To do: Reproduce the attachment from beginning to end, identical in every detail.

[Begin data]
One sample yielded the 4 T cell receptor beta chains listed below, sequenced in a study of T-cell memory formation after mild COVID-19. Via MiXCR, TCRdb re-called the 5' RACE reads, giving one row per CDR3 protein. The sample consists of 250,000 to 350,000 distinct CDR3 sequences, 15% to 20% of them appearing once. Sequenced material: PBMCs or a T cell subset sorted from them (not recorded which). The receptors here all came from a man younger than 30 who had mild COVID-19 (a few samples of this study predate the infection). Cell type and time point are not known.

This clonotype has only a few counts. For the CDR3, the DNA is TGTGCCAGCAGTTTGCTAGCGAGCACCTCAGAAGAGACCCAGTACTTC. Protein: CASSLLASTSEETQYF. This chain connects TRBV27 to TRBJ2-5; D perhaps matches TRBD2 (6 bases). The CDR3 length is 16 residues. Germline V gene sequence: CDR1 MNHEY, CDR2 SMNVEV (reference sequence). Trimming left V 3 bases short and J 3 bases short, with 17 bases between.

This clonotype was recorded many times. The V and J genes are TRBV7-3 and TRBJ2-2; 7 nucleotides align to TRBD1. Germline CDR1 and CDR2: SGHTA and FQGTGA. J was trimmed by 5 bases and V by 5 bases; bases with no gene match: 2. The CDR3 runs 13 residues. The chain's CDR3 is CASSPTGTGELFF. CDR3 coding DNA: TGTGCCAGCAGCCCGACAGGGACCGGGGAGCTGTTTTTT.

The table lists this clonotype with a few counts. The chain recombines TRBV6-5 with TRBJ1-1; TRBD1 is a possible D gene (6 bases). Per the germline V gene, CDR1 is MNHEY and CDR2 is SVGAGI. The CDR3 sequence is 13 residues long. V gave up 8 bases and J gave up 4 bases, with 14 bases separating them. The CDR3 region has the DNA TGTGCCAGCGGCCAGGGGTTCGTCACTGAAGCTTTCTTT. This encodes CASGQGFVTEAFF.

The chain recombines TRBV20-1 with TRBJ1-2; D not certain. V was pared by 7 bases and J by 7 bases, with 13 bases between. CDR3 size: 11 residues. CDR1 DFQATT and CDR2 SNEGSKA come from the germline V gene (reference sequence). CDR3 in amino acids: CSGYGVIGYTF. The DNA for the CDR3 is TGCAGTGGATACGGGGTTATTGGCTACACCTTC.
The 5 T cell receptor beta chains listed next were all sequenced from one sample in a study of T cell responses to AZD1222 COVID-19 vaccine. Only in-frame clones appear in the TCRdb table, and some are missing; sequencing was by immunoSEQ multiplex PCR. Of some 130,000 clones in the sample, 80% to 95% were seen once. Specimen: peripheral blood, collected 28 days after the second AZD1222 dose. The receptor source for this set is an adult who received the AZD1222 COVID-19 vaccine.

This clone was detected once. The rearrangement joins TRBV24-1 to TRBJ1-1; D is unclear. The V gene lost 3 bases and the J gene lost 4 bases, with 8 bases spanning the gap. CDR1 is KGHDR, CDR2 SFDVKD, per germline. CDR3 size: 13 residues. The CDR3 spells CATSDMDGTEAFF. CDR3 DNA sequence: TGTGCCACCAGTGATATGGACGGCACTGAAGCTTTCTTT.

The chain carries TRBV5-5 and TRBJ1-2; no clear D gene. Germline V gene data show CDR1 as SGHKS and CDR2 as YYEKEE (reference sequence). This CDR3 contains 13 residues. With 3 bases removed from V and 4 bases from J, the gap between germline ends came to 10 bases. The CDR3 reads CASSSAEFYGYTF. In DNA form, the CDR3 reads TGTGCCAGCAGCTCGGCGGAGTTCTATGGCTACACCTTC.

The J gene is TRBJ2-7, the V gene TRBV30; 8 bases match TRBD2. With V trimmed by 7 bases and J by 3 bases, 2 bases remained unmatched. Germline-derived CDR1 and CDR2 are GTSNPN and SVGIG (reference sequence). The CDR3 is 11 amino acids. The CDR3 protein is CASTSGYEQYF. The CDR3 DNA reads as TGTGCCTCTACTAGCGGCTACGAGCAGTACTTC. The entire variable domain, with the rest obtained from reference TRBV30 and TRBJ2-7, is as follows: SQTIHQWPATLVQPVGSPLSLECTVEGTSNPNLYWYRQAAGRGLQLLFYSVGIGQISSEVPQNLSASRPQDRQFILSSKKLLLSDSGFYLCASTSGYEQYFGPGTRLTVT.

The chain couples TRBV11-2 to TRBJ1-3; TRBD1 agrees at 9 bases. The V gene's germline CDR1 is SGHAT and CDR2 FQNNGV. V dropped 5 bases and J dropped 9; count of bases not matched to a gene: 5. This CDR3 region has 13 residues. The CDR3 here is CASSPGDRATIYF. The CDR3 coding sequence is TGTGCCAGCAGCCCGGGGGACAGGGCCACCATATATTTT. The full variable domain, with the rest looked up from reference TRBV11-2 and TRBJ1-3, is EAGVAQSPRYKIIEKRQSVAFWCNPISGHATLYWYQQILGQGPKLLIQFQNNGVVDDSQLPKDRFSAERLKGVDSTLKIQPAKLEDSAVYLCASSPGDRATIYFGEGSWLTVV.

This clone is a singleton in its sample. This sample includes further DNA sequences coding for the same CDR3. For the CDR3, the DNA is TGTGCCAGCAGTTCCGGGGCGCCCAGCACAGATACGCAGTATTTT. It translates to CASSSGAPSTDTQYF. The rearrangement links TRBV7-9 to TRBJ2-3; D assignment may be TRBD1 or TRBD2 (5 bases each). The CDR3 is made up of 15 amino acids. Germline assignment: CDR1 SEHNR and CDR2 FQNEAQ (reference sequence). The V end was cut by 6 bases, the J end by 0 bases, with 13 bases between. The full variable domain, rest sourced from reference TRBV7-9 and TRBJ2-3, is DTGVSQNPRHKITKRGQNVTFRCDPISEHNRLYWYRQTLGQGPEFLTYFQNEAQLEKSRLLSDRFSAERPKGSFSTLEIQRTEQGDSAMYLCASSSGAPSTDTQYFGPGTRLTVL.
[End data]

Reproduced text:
One sample yielded the 4 T cell receptor beta chains listed below, sequenced in a study of T-cell memory formation after mild COVID-19. Via MiXCR, TCRdb re-called the 5' RACE reads, giving one row per CDR3 protein. The sample consists of 250,000 to 350,000 distinct CDR3 sequences, 15% to 20% of them appearing once. Sequenced material: PBMCs or a T cell subset sorted from them (not recorded which). The receptors here all came from a man younger than 30 who had mild COVID-19 (a few samples of this study predate the infection). Cell type and time point are not known.

This clonotype has only a few counts. For the CDR3, the DNA is TGTGCCAGCAGTTTGCTAGCGAGCACCTCAGAAGAGACCCAGTACTTC. Protein: CASSLLASTSEETQYF. This chain connects TRBV27 to TRBJ2-5; D perhaps matches TRBD2 (6 bases). The CDR3 length is 16 residues. Germline V gene sequence: CDR1 MNHEY, CDR2 SMNVEV (reference sequence). Trimming left V 3 bases short and J 3 bases short, with 17 bases between.

This clonotype was recorded many times. The V and J genes are TRBV7-3 and TRBJ2-2; 7 nucleotides align to TRBD1. Germline CDR1 and CDR2: SGHTA and FQGTGA. J was trimmed by 5 bases and V by 5 bases; bases with no gene match: 2. The CDR3 runs 13 residues. The chain's CDR3 is CASSPTGTGELFF. CDR3 coding DNA: TGTGCCAGCAGCCCGACAGGGACCGGGGAGCTGTTTTTT.

The table lists this clonotype with a few counts. The chain recombines TRBV6-5 with TRBJ1-1; TRBD1 is a possible D gene (6 bases). Per the germline V gene, CDR1 is MNHEY and CDR2 is SVGAGI. The CDR3 sequence is 13 residues long. V gave up 8 bases and J gave up 4 bases, with 14 bases separating them. The CDR3 region has the DNA TGTGCCAGCGGCCAGGGGTTCGTCACTGAAGCTTTCTTT. This encodes CASGQGFVTEAFF.

The chain recombines TRBV20-1 with TRBJ1-2; D not certain. V was pared by 7 bases and J by 7 bases, with 13 bases between. CDR3 size: 11 residues. CDR1 DFQATT and CDR2 SNEGSKA come from the germline V gene (reference sequence). CDR3 in amino acids: CSGYGVIGYTF. The DNA for the CDR3 is TGCAGTGGATACGGGGTTATTGGCTACACCTTC.
The 5 T cell receptor beta chains listed next were all sequenced from one sample in a study of T cell responses to AZD1222 COVID-19 vaccine. Only in-frame clones appear in the TCRdb table, and some are missing; sequencing was by immunoSEQ multiplex PCR. Of some 130,000 clones in the sample, 80% to 95% were seen once. Specimen: peripheral blood, collected 28 days after the second AZD1222 dose. The receptor source for this set is an adult who received the AZD1222 COVID-19 vaccine.

This clone was detected once. The rearrangement joins TRBV24-1 to TRBJ1-1; D is unclear. The V gene lost 3 bases and the J gene lost 4 bases, with 8 bases spanning the gap. CDR1 is KGHDR, CDR2 SFDVKD, per germline. CDR3 size: 13 residues. The CDR3 spells CATSDMDGTEAFF. CDR3 DNA sequence: TGTGCCACCAGTGATATGGACGGCACTGAAGCTTTCTTT.

The chain carries TRBV5-5 and TRBJ1-2; no clear D gene. Germline V gene data show CDR1 as SGHKS and CDR2 as YYEKEE (reference sequence). This CDR3 contains 13 residues. With 3 bases removed from V and 4 bases from J, the gap between germline ends came to 10 bases. The CDR3 reads CASSSAEFYGYTF. In DNA form, the CDR3 reads TGTGCCAGCAGCTCGGCGGAGTTCTATGGCTACACCTTC.

The J gene is TRBJ2-7, the V gene TRBV30; 8 bases match TRBD2. With V trimmed by 7 bases and J by 3 bases, 2 bases remained unmatched. Germline-derived CDR1 and CDR2 are GTSNPN and SVGIG (reference sequence). The CDR3 is 11 amino acids. The CDR3 protein is CASTSGYEQYF. The CDR3 DNA reads as TGTGCCTCTACTAGCGGCTACGAGCAGTACTTC. The entire variable domain, with the rest obtained from reference TRBV30 and TRBJ2-7, is as follows: SQTIHQWPATLVQPVGSPLSLECTVEGTSNPNLYWYRQAAGRGLQLLFYSVGIGQISSEVPQNLSASRPQDRQFILSSKKLLLSDSGFYLCASTSGYEQYFGPGTRLTVT.

The chain couples TRBV11-2 to TRBJ1-3; TRBD1 agrees at 9 bases. The V gene's germline CDR1 is SGHAT and CDR2 FQNNGV. V dropped 5 bases and J dropped 9; count of bases not matched to a gene: 5. This CDR3 region has 13 residues. The CDR3 here is CASSPGDRATIYF. The CDR3 coding sequence is TGTGCCAGCAGCCCGGGGGACAGGGCCACCATATATTTT. The full variable domain, with the rest looked up from reference TRBV11-2 and TRBJ1-3, is EAGVAQSPRYKIIEKRQSVAFWCNPISGHATLYWYQQILGQGPKLLIQFQNNGVVDDSQLPKDRFSAERLKGVDSTLKIQPAKLEDSAVYLCASSPGDRATIYFGEGSWLTVV.

This clone is a singleton in its sample. This sample includes further DNA sequences coding for the same CDR3. For the CDR3, the DNA is TGTGCCAGCAGTTCCGGGGCGCCCAGCACAGATACGCAGTATTTT. It translates to CASSSGAPSTDTQYF. The rearrangement links TRBV7-9 to TRBJ2-3; D assignment may be TRBD1 or TRBD2 (5 bases each). The CDR3 is made up of 15 amino acids. Germline assignment: CDR1 SEHNR and CDR2 FQNEAQ (reference sequence). The V end was cut by 6 bases, the J end by 0 bases, with 13 bases between. The full variable domain, rest sourced from reference TRBV7-9 and TRBJ2-3, is DTGVSQNPRHKITKRGQNVTFRCDPISEHNRLYWYRQTLGQGPEFLTYFQNEAQLEKSRLLSDRFSAERPKGSFSTLEIQRTEQGDSAMYLCASSSGAPSTDTQYFGPGTRLTVL.